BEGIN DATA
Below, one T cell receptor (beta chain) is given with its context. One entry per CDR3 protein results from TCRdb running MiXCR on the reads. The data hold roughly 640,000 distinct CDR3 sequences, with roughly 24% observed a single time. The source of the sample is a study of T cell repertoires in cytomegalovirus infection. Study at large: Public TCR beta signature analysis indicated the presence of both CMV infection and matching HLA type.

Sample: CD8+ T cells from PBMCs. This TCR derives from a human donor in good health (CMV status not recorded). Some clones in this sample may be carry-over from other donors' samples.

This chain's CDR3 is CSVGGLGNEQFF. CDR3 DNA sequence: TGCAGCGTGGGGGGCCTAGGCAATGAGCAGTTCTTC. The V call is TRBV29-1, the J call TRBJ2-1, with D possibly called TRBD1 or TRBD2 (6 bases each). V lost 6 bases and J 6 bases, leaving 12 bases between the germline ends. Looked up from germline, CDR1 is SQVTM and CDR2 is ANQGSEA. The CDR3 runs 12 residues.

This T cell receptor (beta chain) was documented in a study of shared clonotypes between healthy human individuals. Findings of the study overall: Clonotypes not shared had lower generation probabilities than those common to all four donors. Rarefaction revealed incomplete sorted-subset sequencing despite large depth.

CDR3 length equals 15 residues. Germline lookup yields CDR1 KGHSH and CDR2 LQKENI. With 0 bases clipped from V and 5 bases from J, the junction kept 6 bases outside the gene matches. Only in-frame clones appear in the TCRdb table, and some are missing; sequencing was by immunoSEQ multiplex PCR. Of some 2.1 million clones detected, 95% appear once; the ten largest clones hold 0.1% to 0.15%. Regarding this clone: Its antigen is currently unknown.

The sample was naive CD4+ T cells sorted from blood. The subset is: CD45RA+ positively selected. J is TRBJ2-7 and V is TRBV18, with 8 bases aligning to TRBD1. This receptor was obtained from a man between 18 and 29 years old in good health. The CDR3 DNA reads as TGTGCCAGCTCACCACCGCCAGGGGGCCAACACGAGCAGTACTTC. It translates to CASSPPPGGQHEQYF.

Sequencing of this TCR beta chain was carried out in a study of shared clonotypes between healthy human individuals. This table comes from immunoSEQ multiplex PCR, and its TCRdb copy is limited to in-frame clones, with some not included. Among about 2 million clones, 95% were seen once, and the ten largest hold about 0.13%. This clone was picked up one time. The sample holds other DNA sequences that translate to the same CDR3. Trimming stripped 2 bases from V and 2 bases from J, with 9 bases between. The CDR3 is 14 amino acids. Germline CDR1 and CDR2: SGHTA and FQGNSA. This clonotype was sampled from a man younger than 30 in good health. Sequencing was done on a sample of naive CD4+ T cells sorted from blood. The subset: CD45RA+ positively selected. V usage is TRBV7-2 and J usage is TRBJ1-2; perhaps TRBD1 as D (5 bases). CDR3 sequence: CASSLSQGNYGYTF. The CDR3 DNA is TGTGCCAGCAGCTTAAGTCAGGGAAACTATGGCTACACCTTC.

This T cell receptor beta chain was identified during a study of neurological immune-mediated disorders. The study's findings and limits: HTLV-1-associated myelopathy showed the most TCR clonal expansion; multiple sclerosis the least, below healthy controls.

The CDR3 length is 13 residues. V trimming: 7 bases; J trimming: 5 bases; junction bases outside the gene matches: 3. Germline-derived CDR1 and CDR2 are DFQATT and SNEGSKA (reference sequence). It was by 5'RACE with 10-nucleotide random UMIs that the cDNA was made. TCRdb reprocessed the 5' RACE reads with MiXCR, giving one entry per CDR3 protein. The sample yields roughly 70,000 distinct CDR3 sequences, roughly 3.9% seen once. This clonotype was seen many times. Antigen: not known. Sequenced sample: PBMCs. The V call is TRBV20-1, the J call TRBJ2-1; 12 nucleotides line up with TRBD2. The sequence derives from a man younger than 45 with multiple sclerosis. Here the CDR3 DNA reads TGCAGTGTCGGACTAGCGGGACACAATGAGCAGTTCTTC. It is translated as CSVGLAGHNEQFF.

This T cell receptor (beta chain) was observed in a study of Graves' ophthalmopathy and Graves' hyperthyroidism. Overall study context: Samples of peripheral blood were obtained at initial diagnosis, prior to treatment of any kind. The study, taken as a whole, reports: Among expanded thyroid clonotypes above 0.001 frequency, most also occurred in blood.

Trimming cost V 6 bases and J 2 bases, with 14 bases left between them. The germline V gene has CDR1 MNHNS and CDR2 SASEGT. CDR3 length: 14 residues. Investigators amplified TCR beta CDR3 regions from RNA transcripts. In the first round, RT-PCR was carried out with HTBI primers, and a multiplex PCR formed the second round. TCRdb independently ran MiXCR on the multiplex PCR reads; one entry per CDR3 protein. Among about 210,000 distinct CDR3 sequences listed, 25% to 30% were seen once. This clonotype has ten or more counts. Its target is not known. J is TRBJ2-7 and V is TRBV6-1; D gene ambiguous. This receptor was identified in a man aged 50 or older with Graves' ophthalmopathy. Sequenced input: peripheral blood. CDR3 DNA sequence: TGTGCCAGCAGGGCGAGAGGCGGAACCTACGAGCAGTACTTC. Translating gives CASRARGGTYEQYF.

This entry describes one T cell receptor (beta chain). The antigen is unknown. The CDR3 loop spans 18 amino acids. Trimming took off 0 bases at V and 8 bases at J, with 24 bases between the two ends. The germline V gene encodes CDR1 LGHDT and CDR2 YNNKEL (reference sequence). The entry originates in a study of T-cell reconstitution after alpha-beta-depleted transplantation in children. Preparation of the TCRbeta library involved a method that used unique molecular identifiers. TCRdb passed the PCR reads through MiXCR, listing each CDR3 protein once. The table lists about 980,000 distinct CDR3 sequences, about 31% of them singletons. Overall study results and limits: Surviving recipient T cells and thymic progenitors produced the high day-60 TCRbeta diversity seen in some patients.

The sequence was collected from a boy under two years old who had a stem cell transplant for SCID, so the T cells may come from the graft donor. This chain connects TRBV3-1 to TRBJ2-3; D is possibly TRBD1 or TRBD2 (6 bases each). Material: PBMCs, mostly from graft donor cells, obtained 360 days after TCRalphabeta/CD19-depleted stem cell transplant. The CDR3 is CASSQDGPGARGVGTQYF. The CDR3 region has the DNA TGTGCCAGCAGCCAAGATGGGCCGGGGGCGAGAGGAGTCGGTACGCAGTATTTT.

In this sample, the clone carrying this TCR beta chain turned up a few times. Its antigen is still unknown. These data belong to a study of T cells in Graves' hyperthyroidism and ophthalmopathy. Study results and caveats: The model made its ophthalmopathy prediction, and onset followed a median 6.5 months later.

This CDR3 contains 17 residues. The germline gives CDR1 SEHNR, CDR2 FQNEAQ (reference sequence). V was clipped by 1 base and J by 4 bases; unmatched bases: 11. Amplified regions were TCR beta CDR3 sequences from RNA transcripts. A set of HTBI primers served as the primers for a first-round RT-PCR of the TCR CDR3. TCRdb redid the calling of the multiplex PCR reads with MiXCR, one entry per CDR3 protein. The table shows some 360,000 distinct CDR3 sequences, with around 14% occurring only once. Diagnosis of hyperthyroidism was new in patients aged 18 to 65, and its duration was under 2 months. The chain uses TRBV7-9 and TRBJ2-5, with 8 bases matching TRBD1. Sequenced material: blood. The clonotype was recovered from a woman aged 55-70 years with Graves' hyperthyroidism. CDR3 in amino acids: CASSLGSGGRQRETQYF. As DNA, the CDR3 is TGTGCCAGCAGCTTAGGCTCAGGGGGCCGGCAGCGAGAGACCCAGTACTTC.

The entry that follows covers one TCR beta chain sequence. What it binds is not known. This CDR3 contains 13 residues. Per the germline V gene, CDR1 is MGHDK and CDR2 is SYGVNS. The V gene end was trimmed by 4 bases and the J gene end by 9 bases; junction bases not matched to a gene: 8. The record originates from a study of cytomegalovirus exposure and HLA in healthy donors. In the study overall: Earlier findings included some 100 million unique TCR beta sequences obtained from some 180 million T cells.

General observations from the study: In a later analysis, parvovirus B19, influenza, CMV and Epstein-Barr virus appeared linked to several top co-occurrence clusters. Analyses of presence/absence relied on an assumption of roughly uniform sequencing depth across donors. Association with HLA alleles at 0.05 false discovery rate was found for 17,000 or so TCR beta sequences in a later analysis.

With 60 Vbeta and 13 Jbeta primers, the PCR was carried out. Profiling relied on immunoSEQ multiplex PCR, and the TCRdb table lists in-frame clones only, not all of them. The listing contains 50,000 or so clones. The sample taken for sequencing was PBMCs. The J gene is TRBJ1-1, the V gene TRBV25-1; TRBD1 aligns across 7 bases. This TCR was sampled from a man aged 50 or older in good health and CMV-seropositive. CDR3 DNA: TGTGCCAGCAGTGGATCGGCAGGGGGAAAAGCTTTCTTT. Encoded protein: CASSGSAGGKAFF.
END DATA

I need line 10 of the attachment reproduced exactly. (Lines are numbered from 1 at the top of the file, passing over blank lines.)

This T cell receptor (beta chain) was observed in a study of Graves' ophthalmopathy and Graves' hyperthyroidism. Overall study context: Samples of peripheral blood were obtained at initial diagnosis, prior to treatment of any kind. The study, taken as a whole, reports: Among expanded thyroid clonotypes above 0.001 frequency, most also occurred in blood.